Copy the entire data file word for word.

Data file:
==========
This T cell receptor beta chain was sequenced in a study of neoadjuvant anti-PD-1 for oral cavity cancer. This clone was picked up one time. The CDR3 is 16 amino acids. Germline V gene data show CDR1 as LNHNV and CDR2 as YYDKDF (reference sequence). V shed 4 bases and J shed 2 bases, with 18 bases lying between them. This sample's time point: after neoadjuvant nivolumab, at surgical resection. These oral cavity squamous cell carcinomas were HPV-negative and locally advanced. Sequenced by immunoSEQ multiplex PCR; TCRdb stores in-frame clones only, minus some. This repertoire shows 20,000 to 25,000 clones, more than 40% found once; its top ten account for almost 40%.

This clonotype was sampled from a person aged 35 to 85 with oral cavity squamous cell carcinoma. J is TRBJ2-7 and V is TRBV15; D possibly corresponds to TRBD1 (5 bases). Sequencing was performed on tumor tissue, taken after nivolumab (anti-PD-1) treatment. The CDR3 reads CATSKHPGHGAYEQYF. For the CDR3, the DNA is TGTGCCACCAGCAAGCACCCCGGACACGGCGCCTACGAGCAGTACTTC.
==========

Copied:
This T cell receptor beta chain was sequenced in a study of neoadjuvant anti-PD-1 for oral cavity cancer. This clone was picked up one time. The CDR3 is 16 amino acids. Germline V gene data show CDR1 as LNHNV and CDR2 as YYDKDF (reference sequence). V shed 4 bases and J shed 2 bases, with 18 bases lying between them. This sample's time point: after neoadjuvant nivolumab, at surgical resection. These oral cavity squamous cell carcinomas were HPV-negative and locally advanced. Sequenced by immunoSEQ multiplex PCR; TCRdb stores in-frame clones only, minus some. This repertoire shows 20,000 to 25,000 clones, more than 40% found once; its top ten account for almost 40%.

This clonotype was sampled from a person aged 35 to 85 with oral cavity squamous cell carcinoma. J is TRBJ2-7 and V is TRBV15; D possibly corresponds to TRBD1 (5 bases). Sequencing was performed on tumor tissue, taken after nivolumab (anti-PD-1) treatment. The CDR3 reads CATSKHPGHGAYEQYF. For the CDR3, the DNA is TGTGCCACCAGCAAGCACCCCGGACACGGCGCCTACGAGCAGTACTTC.